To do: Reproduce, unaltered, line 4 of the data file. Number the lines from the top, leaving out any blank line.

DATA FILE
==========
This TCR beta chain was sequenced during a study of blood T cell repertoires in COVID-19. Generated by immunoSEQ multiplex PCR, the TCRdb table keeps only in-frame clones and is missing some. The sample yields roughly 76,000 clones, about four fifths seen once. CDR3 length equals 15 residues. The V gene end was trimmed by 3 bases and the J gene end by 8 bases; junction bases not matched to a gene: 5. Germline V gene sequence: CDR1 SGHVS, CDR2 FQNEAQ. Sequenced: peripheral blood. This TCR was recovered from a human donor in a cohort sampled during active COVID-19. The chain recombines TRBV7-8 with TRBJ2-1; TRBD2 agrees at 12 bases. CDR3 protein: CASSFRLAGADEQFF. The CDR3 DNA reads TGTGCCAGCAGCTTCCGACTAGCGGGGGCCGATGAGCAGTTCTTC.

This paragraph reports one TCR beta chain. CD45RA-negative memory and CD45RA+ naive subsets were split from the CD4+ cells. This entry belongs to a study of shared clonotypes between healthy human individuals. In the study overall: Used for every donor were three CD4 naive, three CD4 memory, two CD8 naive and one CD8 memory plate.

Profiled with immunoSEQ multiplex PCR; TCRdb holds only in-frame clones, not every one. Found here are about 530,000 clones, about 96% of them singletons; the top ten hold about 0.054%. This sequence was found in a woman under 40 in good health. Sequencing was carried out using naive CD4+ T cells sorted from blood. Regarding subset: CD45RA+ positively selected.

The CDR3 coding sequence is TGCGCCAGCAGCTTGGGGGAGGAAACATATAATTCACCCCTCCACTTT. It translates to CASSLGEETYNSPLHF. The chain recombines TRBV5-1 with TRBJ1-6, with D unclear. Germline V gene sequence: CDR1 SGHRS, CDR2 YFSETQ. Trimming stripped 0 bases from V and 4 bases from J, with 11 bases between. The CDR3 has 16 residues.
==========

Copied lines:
The CDR3 coding sequence is TGCGCCAGCAGCTTGGGGGAGGAAACATATAATTCACCCCTCCACTTT. It translates to CASSLGEETYNSPLHF. The chain recombines TRBV5-1 with TRBJ1-6, with D unclear. Germline V gene sequence: CDR1 SGHRS, CDR2 YFSETQ. Trimming stripped 0 bases from V and 4 bases from J, with 11 bases between. The CDR3 has 16 residues.